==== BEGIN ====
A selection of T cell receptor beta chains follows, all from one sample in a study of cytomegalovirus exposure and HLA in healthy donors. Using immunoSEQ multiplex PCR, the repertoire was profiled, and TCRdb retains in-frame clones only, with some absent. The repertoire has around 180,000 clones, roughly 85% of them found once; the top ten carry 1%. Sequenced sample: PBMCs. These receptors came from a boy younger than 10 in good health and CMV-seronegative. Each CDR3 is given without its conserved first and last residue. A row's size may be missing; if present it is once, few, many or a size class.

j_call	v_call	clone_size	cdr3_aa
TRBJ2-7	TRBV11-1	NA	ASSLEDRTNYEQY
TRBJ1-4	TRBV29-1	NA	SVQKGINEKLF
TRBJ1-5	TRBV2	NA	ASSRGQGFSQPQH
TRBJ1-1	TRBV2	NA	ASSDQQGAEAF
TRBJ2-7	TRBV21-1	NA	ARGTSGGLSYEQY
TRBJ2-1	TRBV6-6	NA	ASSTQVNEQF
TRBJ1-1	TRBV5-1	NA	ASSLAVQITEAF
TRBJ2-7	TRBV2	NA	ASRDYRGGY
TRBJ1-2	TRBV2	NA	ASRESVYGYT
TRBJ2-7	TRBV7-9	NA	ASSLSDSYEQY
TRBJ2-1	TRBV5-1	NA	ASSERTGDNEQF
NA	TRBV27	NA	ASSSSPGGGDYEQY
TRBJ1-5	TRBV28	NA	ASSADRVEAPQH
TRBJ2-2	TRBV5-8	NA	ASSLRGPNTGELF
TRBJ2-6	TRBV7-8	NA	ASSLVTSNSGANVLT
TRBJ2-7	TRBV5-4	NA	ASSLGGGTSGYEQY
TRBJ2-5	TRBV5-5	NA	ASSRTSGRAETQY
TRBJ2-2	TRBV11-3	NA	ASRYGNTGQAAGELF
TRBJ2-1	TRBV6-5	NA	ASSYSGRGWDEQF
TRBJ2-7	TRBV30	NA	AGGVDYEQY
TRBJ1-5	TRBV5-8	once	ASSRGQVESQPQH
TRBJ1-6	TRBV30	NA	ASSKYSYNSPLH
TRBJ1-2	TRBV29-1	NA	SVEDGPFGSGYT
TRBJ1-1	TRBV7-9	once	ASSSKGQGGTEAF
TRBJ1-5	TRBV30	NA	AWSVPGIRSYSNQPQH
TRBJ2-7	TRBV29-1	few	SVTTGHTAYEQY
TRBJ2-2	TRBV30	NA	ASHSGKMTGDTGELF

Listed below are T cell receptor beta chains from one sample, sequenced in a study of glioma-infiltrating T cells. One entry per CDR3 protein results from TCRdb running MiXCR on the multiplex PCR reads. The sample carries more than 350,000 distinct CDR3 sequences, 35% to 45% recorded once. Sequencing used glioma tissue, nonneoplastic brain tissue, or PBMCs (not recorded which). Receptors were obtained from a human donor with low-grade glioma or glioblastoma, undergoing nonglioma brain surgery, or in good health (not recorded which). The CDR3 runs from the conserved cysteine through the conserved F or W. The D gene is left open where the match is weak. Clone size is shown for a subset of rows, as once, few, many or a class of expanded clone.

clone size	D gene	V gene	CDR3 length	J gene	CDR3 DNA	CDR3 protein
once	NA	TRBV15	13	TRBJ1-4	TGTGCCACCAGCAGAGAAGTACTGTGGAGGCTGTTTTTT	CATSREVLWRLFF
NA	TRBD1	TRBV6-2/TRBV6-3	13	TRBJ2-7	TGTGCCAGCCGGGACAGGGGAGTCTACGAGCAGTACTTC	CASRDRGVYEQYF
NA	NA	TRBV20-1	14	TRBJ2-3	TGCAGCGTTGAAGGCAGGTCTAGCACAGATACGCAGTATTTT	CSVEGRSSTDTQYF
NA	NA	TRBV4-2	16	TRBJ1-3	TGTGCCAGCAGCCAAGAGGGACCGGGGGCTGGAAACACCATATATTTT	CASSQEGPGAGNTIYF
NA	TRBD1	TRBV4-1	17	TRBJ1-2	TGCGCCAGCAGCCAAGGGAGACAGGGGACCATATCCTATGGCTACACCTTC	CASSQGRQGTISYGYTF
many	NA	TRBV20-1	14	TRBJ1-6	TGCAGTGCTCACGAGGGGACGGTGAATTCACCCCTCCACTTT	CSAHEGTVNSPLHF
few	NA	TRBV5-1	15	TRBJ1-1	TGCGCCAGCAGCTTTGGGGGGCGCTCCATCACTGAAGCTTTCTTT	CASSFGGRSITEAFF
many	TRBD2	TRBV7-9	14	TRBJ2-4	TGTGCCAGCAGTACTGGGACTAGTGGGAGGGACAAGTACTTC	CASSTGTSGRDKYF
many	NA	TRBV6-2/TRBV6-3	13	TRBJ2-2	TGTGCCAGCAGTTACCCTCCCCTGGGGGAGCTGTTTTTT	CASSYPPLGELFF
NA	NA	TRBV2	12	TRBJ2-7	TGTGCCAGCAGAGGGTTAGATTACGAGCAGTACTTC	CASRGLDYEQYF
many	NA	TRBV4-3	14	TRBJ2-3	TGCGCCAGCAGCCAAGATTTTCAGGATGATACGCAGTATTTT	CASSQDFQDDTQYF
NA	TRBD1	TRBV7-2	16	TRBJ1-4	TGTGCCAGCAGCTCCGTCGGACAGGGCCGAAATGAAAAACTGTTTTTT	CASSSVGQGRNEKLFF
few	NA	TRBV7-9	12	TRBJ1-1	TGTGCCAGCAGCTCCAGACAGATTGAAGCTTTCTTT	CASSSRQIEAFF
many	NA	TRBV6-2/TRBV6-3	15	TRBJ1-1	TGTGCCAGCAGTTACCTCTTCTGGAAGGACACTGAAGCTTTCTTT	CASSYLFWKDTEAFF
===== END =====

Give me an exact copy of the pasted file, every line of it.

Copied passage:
A selection of T cell receptor beta chains follows, all from one sample in a study of cytomegalovirus exposure and HLA in healthy donors. Using immunoSEQ multiplex PCR, the repertoire was profiled, and TCRdb retains in-frame clones only, with some absent. The repertoire has around 180,000 clones, roughly 85% of them found once; the top ten carry 1%. Sequenced sample: PBMCs. These receptors came from a boy younger than 10 in good health and CMV-seronegative. Each CDR3 is given without its conserved first and last residue. A row's size may be missing; if present it is once, few, many or a size class.

j_call	v_call	clone_size	cdr3_aa
TRBJ2-7	TRBV11-1	NA	ASSLEDRTNYEQY
TRBJ1-4	TRBV29-1	NA	SVQKGINEKLF
TRBJ1-5	TRBV2	NA	ASSRGQGFSQPQH
TRBJ1-1	TRBV2	NA	ASSDQQGAEAF
TRBJ2-7	TRBV21-1	NA	ARGTSGGLSYEQY
TRBJ2-1	TRBV6-6	NA	ASSTQVNEQF
TRBJ1-1	TRBV5-1	NA	ASSLAVQITEAF
TRBJ2-7	TRBV2	NA	ASRDYRGGY
TRBJ1-2	TRBV2	NA	ASRESVYGYT
TRBJ2-7	TRBV7-9	NA	ASSLSDSYEQY
TRBJ2-1	TRBV5-1	NA	ASSERTGDNEQF
NA	TRBV27	NA	ASSSSPGGGDYEQY
TRBJ1-5	TRBV28	NA	ASSADRVEAPQH
TRBJ2-2	TRBV5-8	NA	ASSLRGPNTGELF
TRBJ2-6	TRBV7-8	NA	ASSLVTSNSGANVLT
TRBJ2-7	TRBV5-4	NA	ASSLGGGTSGYEQY
TRBJ2-5	TRBV5-5	NA	ASSRTSGRAETQY
TRBJ2-2	TRBV11-3	NA	ASRYGNTGQAAGELF
TRBJ2-1	TRBV6-5	NA	ASSYSGRGWDEQF
TRBJ2-7	TRBV30	NA	AGGVDYEQY
TRBJ1-5	TRBV5-8	once	ASSRGQVESQPQH
TRBJ1-6	TRBV30	NA	ASSKYSYNSPLH
TRBJ1-2	TRBV29-1	NA	SVEDGPFGSGYT
TRBJ1-1	TRBV7-9	once	ASSSKGQGGTEAF
TRBJ1-5	TRBV30	NA	AWSVPGIRSYSNQPQH
TRBJ2-7	TRBV29-1	few	SVTTGHTAYEQY
TRBJ2-2	TRBV30	NA	ASHSGKMTGDTGELF

Listed below are T cell receptor beta chains from one sample, sequenced in a study of glioma-infiltrating T cells. One entry per CDR3 protein results from TCRdb running MiXCR on the multiplex PCR reads. The sample carries more than 350,000 distinct CDR3 sequences, 35% to 45% recorded once. Sequencing used glioma tissue, nonneoplastic brain tissue, or PBMCs (not recorded which). Receptors were obtained from a human donor with low-grade glioma or glioblastoma, undergoing nonglioma brain surgery, or in good health (not recorded which). The CDR3 runs from the conserved cysteine through the conserved F or W. The D gene is left open where the match is weak. Clone size is shown for a subset of rows, as once, few, many or a class of expanded clone.

clone size	D gene	V gene	CDR3 length	J gene	CDR3 DNA	CDR3 protein
once	NA	TRBV15	13	TRBJ1-4	TGTGCCACCAGCAGAGAAGTACTGTGGAGGCTGTTTTTT	CATSREVLWRLFF
NA	TRBD1	TRBV6-2/TRBV6-3	13	TRBJ2-7	TGTGCCAGCCGGGACAGGGGAGTCTACGAGCAGTACTTC	CASRDRGVYEQYF
NA	NA	TRBV20-1	14	TRBJ2-3	TGCAGCGTTGAAGGCAGGTCTAGCACAGATACGCAGTATTTT	CSVEGRSSTDTQYF
NA	NA	TRBV4-2	16	TRBJ1-3	TGTGCCAGCAGCCAAGAGGGACCGGGGGCTGGAAACACCATATATTTT	CASSQEGPGAGNTIYF
NA	TRBD1	TRBV4-1	17	TRBJ1-2	TGCGCCAGCAGCCAAGGGAGACAGGGGACCATATCCTATGGCTACACCTTC	CASSQGRQGTISYGYTF
many	NA	TRBV20-1	14	TRBJ1-6	TGCAGTGCTCACGAGGGGACGGTGAATTCACCCCTCCACTTT	CSAHEGTVNSPLHF
few	NA	TRBV5-1	15	TRBJ1-1	TGCGCCAGCAGCTTTGGGGGGCGCTCCATCACTGAAGCTTTCTTT	CASSFGGRSITEAFF
many	TRBD2	TRBV7-9	14	TRBJ2-4	TGTGCCAGCAGTACTGGGACTAGTGGGAGGGACAAGTACTTC	CASSTGTSGRDKYF
many	NA	TRBV6-2/TRBV6-3	13	TRBJ2-2	TGTGCCAGCAGTTACCCTCCCCTGGGGGAGCTGTTTTTT	CASSYPPLGELFF
NA	NA	TRBV2	12	TRBJ2-7	TGTGCCAGCAGAGGGTTAGATTACGAGCAGTACTTC	CASRGLDYEQYF
many	NA	TRBV4-3	14	TRBJ2-3	TGCGCCAGCAGCCAAGATTTTCAGGATGATACGCAGTATTTT	CASSQDFQDDTQYF
NA	TRBD1	TRBV7-2	16	TRBJ1-4	TGTGCCAGCAGCTCCGTCGGACAGGGCCGAAATGAAAAACTGTTTTTT	CASSSVGQGRNEKLFF
few	NA	TRBV7-9	12	TRBJ1-1	TGTGCCAGCAGCTCCAGACAGATTGAAGCTTTCTTT	CASSSRQIEAFF
many	NA	TRBV6-2/TRBV6-3	15	TRBJ1-1	TGTGCCAGCAGTTACCTCTTCTGGAAGGACACTGAAGCTTTCTTT	CASSYLFWKDTEAFF